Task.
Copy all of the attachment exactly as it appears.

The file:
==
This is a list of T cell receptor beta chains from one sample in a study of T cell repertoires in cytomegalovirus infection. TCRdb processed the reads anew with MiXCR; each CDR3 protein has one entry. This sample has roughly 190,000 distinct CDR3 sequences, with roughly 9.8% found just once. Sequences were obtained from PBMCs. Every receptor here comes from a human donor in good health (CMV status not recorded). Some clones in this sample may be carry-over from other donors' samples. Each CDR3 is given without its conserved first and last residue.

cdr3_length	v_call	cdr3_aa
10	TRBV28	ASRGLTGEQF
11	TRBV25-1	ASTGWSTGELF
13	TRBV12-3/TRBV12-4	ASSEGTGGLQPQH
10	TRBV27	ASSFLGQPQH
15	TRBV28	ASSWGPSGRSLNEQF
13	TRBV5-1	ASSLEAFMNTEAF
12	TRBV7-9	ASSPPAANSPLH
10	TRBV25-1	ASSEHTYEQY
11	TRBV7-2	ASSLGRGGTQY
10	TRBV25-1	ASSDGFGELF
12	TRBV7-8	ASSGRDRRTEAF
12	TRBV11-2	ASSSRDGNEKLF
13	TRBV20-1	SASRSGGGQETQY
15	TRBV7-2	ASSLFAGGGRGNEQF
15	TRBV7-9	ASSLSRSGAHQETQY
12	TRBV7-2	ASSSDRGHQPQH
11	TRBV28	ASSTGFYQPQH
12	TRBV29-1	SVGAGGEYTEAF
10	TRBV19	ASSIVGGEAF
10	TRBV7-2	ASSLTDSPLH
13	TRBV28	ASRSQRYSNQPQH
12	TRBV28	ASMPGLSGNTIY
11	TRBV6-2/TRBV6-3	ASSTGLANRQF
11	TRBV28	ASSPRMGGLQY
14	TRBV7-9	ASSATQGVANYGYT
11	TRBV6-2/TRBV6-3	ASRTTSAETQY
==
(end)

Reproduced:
This is a list of T cell receptor beta chains from one sample in a study of T cell repertoires in cytomegalovirus infection. TCRdb processed the reads anew with MiXCR; each CDR3 protein has one entry. This sample has roughly 190,000 distinct CDR3 sequences, with roughly 9.8% found just once. Sequences were obtained from PBMCs. Every receptor here comes from a human donor in good health (CMV status not recorded). Some clones in this sample may be carry-over from other donors' samples. Each CDR3 is given without its conserved first and last residue.

cdr3_length	v_call	cdr3_aa
10	TRBV28	ASRGLTGEQF
11	TRBV25-1	ASTGWSTGELF
13	TRBV12-3/TRBV12-4	ASSEGTGGLQPQH
10	TRBV27	ASSFLGQPQH
15	TRBV28	ASSWGPSGRSLNEQF
13	TRBV5-1	ASSLEAFMNTEAF
12	TRBV7-9	ASSPPAANSPLH
10	TRBV25-1	ASSEHTYEQY
11	TRBV7-2	ASSLGRGGTQY
10	TRBV25-1	ASSDGFGELF
12	TRBV7-8	ASSGRDRRTEAF
12	TRBV11-2	ASSSRDGNEKLF
13	TRBV20-1	SASRSGGGQETQY
15	TRBV7-2	ASSLFAGGGRGNEQF
15	TRBV7-9	ASSLSRSGAHQETQY
12	TRBV7-2	ASSSDRGHQPQH
11	TRBV28	ASSTGFYQPQH
12	TRBV29-1	SVGAGGEYTEAF
10	TRBV19	ASSIVGGEAF
10	TRBV7-2	ASSLTDSPLH
13	TRBV28	ASRSQRYSNQPQH
12	TRBV28	ASMPGLSGNTIY
11	TRBV6-2/TRBV6-3	ASSTGLANRQF
11	TRBV28	ASSPRMGGLQY
14	TRBV7-9	ASSATQGVANYGYT
11	TRBV6-2/TRBV6-3	ASRTTSAETQY